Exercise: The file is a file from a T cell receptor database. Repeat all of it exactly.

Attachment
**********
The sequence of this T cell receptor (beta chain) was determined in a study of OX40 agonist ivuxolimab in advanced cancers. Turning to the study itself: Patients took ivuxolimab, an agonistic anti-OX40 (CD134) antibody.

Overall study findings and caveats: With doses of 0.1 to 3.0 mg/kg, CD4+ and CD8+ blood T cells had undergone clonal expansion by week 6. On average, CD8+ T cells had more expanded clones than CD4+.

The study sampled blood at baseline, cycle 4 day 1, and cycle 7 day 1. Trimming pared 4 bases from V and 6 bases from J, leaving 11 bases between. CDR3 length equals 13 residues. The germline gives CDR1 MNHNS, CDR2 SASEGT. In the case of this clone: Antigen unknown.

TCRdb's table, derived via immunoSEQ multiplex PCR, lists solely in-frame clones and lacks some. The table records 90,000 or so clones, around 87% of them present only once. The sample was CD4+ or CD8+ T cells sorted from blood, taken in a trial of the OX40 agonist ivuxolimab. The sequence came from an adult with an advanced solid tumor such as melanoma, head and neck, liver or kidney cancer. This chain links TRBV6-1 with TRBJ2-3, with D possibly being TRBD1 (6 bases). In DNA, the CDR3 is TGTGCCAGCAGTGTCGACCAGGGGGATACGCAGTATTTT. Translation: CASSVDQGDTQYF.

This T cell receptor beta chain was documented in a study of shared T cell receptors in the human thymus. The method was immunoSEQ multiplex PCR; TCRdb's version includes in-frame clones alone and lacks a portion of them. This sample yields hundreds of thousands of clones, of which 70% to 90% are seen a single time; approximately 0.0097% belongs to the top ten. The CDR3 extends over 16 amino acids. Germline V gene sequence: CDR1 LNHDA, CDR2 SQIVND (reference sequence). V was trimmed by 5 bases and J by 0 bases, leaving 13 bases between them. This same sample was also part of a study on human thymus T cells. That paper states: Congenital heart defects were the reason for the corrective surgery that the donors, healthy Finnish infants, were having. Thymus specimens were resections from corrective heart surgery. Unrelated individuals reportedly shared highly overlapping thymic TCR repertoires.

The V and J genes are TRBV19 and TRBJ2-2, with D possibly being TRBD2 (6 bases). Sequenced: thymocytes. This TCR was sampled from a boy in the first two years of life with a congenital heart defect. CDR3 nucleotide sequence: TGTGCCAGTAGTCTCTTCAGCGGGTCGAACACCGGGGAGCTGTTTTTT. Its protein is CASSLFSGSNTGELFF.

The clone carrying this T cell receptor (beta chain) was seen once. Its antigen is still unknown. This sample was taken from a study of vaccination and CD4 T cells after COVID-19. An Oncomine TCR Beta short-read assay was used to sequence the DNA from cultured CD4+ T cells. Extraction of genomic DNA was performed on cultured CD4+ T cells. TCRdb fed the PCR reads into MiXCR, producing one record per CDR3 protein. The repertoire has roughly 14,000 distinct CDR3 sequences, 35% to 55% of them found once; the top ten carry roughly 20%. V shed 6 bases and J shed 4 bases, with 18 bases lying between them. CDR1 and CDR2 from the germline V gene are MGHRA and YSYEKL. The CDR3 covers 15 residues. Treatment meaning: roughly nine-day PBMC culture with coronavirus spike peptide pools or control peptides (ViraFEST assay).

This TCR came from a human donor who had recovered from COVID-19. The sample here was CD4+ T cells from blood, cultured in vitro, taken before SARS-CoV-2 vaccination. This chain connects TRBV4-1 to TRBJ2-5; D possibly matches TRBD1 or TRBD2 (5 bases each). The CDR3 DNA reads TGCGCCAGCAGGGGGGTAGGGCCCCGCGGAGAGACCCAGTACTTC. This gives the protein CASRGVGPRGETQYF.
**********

The sequence of this T cell receptor (beta chain) was determined in a study of OX40 agonist ivuxolimab in advanced cancers. Turning to the study itself: Patients took ivuxolimab, an agonistic anti-OX40 (CD134) antibody.

Overall study findings and caveats: With doses of 0.1 to 3.0 mg/kg, CD4+ and CD8+ blood T cells had undergone clonal expansion by week 6. On average, CD8+ T cells had more expanded clones than CD4+.

The study sampled blood at baseline, cycle 4 day 1, and cycle 7 day 1. Trimming pared 4 bases from V and 6 bases from J, leaving 11 bases between. CDR3 length equals 13 residues. The germline gives CDR1 MNHNS, CDR2 SASEGT. In the case of this clone: Antigen unknown.

TCRdb's table, derived via immunoSEQ multiplex PCR, lists solely in-frame clones and lacks some. The table records 90,000 or so clones, around 87% of them present only once. The sample was CD4+ or CD8+ T cells sorted from blood, taken in a trial of the OX40 agonist ivuxolimab. The sequence came from an adult with an advanced solid tumor such as melanoma, head and neck, liver or kidney cancer. This chain links TRBV6-1 with TRBJ2-3, with D possibly being TRBD1 (6 bases). In DNA, the CDR3 is TGTGCCAGCAGTGTCGACCAGGGGGATACGCAGTATTTT. Translation: CASSVDQGDTQYF.

This T cell receptor beta chain was documented in a study of shared T cell receptors in the human thymus. The method was immunoSEQ multiplex PCR; TCRdb's version includes in-frame clones alone and lacks a portion of them. This sample yields hundreds of thousands of clones, of which 70% to 90% are seen a single time; approximately 0.0097% belongs to the top ten. The CDR3 extends over 16 amino acids. Germline V gene sequence: CDR1 LNHDA, CDR2 SQIVND (reference sequence). V was trimmed by 5 bases and J by 0 bases, leaving 13 bases between them. This same sample was also part of a study on human thymus T cells. That paper states: Congenital heart defects were the reason for the corrective surgery that the donors, healthy Finnish infants, were having. Thymus specimens were resections from corrective heart surgery. Unrelated individuals reportedly shared highly overlapping thymic TCR repertoires.

The V and J genes are TRBV19 and TRBJ2-2, with D possibly being TRBD2 (6 bases). Sequenced: thymocytes. This TCR was sampled from a boy in the first two years of life with a congenital heart defect. CDR3 nucleotide sequence: TGTGCCAGTAGTCTCTTCAGCGGGTCGAACACCGGGGAGCTGTTTTTT. Its protein is CASSLFSGSNTGELFF.

The clone carrying this T cell receptor (beta chain) was seen once. Its antigen is still unknown. This sample was taken from a study of vaccination and CD4 T cells after COVID-19. An Oncomine TCR Beta short-read assay was used to sequence the DNA from cultured CD4+ T cells. Extraction of genomic DNA was performed on cultured CD4+ T cells. TCRdb fed the PCR reads into MiXCR, producing one record per CDR3 protein. The repertoire has roughly 14,000 distinct CDR3 sequences, 35% to 55% of them found once; the top ten carry roughly 20%. V shed 6 bases and J shed 4 bases, with 18 bases lying between them. CDR1 and CDR2 from the germline V gene are MGHRA and YSYEKL. The CDR3 covers 15 residues. Treatment meaning: roughly nine-day PBMC culture with coronavirus spike peptide pools or control peptides (ViraFEST assay).

This TCR came from a human donor who had recovered from COVID-19. The sample here was CD4+ T cells from blood, cultured in vitro, taken before SARS-CoV-2 vaccination. This chain connects TRBV4-1 to TRBJ2-5; D possibly matches TRBD1 or TRBD2 (5 bases each). The CDR3 DNA reads TGCGCCAGCAGGGGGGTAGGGCCCCGCGGAGAGACCCAGTACTTC. This gives the protein CASRGVGPRGETQYF.